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12 FACTS ABOUT OUR SS17 MUSE: ZELDA FITZGERALD

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"All I want to be is very young always and very irresponsible and to feel that my life is my own - to live and be happy and die in my own way to please myself."

-Zelda Fitzgerald

 

 

  • According to The New York Times, her husband F. Scott Fitzgerald often drew “freely from Zelda’s diaries, letters and experiences…for his own work.” F. Scott based some of his characters on Zelda, and he adapted his real-life interactions and experiences with her into his novels. In a piece she wrote for The New York Tribune, Zelda poked fun at her husband, saying that he “seems to believe that plagiarism begins at home.”
  • She truly believed in the radical idea that women should be more than just daughters and wives. She wanted women to have the same rights as men, and she liked to test her boundaries as a woman.

Anouck Lepere plays Zelda Fitzgerald by Carter Smith for W

  • In high school, Zelda’s desire to be unconventional and rebellious meant that she smoked, drank alcohol, and snuck out of her parents’ house to spend time with boys.
  • When she was living with her husband in New York, her carefree spirit and profligate behavior (such as jumping into fountains fully clothed) became a symbol of the 1920s.
  • In addition to being a strong writer, she was also a painter. Her artwork includes paper dolls crafted for her daughter, Scottie, illustrations from Lewis Carroll’s Alice in Wonderland, and many scenes from New York City where she resided with Fitzgerald for some time.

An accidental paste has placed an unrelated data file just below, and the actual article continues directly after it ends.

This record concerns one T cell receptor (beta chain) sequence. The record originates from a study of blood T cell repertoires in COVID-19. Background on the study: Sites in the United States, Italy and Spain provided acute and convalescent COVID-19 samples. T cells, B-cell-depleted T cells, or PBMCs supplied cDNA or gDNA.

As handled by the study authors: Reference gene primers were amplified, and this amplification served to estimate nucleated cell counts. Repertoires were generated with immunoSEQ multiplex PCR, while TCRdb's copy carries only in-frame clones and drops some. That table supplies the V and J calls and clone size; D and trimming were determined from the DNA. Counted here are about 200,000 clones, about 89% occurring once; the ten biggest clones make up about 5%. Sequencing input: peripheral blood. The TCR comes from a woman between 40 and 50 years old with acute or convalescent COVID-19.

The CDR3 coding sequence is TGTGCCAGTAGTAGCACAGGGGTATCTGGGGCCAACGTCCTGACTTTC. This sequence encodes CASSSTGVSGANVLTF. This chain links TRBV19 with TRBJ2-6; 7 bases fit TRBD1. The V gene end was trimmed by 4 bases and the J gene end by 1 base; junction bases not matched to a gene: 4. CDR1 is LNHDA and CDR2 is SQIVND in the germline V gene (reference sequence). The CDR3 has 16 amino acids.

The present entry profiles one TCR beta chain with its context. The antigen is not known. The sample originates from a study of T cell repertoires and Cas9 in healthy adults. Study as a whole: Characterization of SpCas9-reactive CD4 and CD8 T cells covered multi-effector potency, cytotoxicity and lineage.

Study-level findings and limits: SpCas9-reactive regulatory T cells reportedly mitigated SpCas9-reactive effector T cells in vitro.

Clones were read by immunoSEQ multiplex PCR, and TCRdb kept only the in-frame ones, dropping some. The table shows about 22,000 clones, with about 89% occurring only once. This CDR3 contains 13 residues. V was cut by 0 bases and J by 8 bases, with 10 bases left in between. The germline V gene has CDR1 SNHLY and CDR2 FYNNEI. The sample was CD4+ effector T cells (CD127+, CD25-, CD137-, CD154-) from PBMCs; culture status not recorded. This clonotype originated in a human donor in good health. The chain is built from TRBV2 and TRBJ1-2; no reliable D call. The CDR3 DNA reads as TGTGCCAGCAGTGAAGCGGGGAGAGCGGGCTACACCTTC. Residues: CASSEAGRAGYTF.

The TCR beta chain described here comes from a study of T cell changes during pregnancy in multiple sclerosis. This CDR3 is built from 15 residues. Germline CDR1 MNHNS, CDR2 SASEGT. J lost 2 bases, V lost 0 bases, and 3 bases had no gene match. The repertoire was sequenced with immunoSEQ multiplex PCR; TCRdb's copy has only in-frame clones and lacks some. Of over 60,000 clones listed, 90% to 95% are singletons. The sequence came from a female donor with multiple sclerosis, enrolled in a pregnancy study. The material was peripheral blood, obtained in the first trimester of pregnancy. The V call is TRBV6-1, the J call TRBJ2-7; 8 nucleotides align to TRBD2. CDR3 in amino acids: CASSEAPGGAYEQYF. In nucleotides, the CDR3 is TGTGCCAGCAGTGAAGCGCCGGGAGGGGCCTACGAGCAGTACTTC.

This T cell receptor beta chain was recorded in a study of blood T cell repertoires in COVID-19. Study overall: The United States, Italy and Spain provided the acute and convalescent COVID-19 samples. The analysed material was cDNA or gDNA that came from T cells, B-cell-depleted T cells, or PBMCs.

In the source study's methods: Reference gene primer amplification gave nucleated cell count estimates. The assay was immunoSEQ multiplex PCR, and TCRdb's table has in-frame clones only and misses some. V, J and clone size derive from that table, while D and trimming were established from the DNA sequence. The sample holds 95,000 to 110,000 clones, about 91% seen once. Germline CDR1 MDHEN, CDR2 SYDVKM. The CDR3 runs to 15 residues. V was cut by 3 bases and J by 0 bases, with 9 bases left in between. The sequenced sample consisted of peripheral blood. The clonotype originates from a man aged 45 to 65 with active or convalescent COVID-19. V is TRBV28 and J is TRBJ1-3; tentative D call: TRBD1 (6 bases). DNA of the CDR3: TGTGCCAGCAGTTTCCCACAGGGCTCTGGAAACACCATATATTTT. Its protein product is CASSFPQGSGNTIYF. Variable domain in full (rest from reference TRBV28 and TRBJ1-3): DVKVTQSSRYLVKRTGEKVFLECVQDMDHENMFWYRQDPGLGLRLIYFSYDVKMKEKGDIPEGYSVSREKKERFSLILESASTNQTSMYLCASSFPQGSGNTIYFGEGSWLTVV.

• Her husband called her the first American flapper, and she became a 1920s icon due to her vivacious nature and bon vivant lifestyle.

 

  •  Zelda’s marriage to F. Scott Fitzgerald was reportedly a toxic one, complete with alcoholism, mutual infidelity, and jealousy.
  • At the age of 27, she was preoccupied with her desire to become a ballerina. She practiced eight hours a day, exhausting herself, and as a result her health deteriorated.
  • She survived to see her husband become friends with Ernest Hemingway, a relationship she despised. She later accused them both of being homosexual, though there was no evidence of it. In response, Fitzgerald hired a prostitute for the night to prove his manliness while Hemingway accused Zelda of being “crazy.”

  • Some of her biographers paint her as a victim of a patriarchal society, and that Scott was trying to silence her creativity so that he could use her material himself.
  • In 1948, Zelda was killed in a fire. Following her mental collapse in 1930, Zelda was in and out of facilities for mental illness. She was maintaining residence at Highland Hospital in Ashville, North Carolina when a fire broke out March 10, 1948. Zelda and eight other women were killed. She was laid to rest with Fitzgerald who passed in 1940 from a heart attack. Inscribed on their tomb is the very last line of The Great Gatsby. It reads:

“So we beat on, boats against the current, borne back ceaselessly into the past.”

  • The Amazon Original series, titled “Z: The Beginning of Everything,” stars Christina Ricci as Zelda Fitzgerald and follows the Southern Belle turned flapper on a wild ride through the Jazz Age

 

Sources:

(Sisco, Carlie. https://widenerblueroute.org/2017/01/26/5-facts-about-zelda-fitzgerald/)

(Raga, Suzanna. http://mentalfloss.com/article/72515/10-roaring-facts-about-zelda-fitzgerald)

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